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How to claim personal super contributions on your tax return

Did you know you can claim personal super contributions back on your tax return? Read on to find out how!

Add money to your superannuation and score a tax savings today! How good does this sound?

We explain how to claim personal super contributions on your tax return.

Most Australians know that super is money for retirement. What’s less well known is that you don’t solely have to rely on your bosses’ contributions to grow your super savings. Better still, money you add to super from your own pocket (post-tax) can be tax deductible.

What is a Personal Super Contribution?

A personal super contribution is a contribution you make to your super fund ‘after-tax’. This should not be confused with pre-tax contributions your employer makes or that you salary sacrifice into your fund. We’re only talking about after-tax super contributions here.

Not so long ago, you needed to be self-employed to claim personal super contributions on tax.

That all changed from 1 July 2017. These days you may be able to claim a tax deduction for personal contributions even if you are a salary employee. But, there are a few points to note.

How to make a personal super contribution

Making a tax deductible contribution to your fund is easy. You can do it as a bill payment from your everyday bank account. Check you have the right BPAY details for your fund, and allow a few days before 30 June for the money to reach your super account.

Another easy option is to speak with your employer and ask them to do it for you. Similar to a salary sacrifice arrangement (where an employer pays an extra amount of your pre-tax income to your super), many will do the same with post-tax income.

The important thing to remember: The contributions must be post-tax if you want to claim them as a deduction on your return.

 How does tax deductible super work on my return?

There are two important steps to claim a personal super contribution on your tax return.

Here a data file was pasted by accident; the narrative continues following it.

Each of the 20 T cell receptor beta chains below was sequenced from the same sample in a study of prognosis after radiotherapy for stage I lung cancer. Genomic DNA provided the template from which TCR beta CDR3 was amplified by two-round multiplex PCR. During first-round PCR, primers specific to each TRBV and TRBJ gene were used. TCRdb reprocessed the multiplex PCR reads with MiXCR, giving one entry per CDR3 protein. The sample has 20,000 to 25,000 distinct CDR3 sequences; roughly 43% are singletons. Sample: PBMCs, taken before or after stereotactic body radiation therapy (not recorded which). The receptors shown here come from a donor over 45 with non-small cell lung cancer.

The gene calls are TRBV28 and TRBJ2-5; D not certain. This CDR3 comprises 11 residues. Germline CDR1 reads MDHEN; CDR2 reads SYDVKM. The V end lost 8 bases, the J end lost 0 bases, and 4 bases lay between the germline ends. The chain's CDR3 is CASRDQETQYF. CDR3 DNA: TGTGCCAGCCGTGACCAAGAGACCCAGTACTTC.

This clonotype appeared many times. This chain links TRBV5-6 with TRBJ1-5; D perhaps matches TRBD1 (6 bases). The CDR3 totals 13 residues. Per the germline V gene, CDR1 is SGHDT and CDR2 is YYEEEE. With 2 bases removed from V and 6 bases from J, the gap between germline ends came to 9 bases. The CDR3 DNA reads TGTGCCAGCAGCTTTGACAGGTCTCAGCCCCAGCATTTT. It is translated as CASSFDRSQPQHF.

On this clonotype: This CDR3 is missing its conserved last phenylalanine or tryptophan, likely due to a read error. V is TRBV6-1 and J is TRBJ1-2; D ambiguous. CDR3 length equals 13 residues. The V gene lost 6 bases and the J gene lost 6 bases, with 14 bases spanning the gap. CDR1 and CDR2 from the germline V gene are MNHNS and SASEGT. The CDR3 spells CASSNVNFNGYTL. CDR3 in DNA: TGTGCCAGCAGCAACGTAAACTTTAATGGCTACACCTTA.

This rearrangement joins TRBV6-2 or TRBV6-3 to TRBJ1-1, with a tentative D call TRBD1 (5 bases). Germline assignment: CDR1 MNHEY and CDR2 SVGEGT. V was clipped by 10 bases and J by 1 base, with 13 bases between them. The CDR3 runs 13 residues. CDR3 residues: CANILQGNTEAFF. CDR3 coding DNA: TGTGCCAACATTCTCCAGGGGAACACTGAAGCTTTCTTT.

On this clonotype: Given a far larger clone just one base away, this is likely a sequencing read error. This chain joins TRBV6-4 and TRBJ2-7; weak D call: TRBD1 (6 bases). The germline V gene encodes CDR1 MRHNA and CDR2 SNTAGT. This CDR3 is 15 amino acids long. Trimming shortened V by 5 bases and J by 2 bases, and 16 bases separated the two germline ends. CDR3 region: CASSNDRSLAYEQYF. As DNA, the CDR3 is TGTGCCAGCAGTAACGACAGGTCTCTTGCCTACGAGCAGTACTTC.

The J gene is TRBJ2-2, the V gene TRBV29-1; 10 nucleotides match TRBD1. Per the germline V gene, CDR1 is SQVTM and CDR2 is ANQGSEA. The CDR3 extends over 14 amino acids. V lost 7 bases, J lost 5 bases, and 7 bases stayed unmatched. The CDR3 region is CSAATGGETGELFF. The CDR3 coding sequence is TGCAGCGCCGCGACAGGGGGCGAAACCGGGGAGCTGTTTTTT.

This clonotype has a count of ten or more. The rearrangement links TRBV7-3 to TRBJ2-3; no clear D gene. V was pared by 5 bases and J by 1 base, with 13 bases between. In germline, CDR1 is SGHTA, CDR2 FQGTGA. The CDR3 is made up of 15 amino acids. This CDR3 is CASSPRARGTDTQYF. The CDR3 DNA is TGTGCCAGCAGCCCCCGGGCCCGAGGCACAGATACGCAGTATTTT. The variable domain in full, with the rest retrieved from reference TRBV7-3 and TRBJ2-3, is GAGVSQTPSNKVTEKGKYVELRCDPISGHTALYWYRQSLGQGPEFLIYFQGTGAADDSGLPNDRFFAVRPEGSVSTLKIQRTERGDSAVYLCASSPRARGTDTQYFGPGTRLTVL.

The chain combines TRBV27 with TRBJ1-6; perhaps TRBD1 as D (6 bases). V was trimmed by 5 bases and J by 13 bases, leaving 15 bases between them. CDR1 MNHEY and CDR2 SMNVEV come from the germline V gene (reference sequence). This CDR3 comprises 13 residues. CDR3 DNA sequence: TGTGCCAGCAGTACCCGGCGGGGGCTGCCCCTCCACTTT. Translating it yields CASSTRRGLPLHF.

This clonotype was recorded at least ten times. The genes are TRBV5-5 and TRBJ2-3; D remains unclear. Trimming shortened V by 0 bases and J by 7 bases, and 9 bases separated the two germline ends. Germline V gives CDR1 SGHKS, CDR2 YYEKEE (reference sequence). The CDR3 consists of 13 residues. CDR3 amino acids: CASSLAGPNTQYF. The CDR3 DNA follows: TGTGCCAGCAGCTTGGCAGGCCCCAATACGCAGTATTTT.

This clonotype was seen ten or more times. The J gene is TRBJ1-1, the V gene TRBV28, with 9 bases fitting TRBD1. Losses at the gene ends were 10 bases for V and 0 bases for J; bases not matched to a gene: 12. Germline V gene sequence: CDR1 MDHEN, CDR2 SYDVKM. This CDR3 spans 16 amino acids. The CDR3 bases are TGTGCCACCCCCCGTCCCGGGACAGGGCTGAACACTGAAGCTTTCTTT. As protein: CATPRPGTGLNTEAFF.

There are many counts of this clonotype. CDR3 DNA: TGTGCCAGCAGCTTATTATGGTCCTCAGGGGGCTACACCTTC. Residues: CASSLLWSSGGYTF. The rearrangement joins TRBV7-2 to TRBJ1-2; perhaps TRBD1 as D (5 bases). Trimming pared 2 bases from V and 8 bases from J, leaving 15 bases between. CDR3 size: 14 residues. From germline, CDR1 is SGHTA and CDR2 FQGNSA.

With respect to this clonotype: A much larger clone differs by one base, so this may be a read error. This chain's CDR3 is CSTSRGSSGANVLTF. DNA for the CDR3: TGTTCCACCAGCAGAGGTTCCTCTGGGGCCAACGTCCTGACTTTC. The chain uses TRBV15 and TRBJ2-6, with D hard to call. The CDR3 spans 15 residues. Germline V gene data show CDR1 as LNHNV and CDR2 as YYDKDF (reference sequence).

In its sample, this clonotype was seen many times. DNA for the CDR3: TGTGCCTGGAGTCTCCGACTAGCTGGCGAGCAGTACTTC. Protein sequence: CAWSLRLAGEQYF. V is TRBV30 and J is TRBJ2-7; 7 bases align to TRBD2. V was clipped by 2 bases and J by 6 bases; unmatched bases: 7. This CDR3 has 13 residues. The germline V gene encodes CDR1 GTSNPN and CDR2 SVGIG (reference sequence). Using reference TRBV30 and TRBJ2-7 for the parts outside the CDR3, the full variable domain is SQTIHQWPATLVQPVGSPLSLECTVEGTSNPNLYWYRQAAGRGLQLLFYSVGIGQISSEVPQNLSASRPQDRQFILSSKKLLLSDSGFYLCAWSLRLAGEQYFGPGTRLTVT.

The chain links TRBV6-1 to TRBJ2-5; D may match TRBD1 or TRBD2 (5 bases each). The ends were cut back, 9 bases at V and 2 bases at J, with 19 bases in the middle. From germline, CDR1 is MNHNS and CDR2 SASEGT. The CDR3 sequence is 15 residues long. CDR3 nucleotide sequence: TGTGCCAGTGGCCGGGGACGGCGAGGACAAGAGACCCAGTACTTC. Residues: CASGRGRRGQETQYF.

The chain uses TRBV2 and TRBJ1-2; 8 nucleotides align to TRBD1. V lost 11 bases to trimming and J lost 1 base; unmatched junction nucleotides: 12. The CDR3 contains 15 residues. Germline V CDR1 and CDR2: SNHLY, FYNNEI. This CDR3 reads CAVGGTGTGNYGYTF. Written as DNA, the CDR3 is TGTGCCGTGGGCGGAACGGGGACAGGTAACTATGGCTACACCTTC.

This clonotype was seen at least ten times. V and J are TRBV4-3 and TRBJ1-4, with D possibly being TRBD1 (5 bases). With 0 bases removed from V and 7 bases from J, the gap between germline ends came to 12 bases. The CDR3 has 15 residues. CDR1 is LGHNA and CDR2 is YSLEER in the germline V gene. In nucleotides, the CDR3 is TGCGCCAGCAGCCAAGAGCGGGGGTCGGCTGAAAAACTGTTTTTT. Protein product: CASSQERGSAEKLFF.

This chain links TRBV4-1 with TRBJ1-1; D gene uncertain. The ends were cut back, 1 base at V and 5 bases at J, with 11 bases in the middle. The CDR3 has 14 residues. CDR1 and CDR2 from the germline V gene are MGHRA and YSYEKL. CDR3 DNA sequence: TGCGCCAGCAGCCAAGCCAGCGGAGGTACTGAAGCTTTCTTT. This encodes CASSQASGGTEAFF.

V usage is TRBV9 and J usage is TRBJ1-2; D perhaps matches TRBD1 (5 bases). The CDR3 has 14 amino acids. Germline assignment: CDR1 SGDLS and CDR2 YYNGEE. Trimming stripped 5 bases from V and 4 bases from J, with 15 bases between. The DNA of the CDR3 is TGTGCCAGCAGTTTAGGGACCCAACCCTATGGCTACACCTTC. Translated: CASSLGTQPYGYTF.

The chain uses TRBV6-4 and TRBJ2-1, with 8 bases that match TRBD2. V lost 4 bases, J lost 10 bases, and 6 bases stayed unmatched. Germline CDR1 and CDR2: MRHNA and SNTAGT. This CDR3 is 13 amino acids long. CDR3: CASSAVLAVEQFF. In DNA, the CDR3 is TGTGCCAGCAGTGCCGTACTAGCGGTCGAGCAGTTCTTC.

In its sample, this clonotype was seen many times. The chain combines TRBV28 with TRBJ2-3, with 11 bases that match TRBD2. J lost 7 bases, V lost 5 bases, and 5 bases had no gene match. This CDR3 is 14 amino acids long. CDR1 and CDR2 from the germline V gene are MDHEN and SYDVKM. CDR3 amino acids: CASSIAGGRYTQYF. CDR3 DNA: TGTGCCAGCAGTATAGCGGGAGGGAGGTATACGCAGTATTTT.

Get in touch with your super fund and tell them you want to claim a deduction for your personal superannuation contributions, AND

Make sure you get a reply from them BEFORE you lodge your tax return.

Once you hear back from them you can lodge your return. At item D12, Personal Superannuation Contributions you enter the amount you wish to claim as a deduction on your return.

Important Note: There are limits to how much super you can claim.

In the ATO’s eyes, the above process effectively converts an ‘after-tax’ super contribution to a ‘before tax’ super contribution. This is important to note.

Up to $25,000 can be added to your super each year in ‘before-tax’ or concessional contributions before a higher tax rate applies. They usually consist of:

  • Your employers’ mandatory contributions (minimum 9.5% of your salary), and
  • Your pre-tax or salary sacrifice contributions.
  • Plus, they also include any after-tax contributions you intend to claim a deduction on.

As an example: If your boss has already paid $20,000 into your super, you can claim up to $5,000 in personal contributions in the current financial year.

If your employer uses the new single touch payroll system, you can see how much has been added to your super at any stage.

You also need to meet a work test if you’re aged 65 to 74 years old. That means working at least 40 hours in a consecutive 30-day period each financial year.

Author

KPG Taxation

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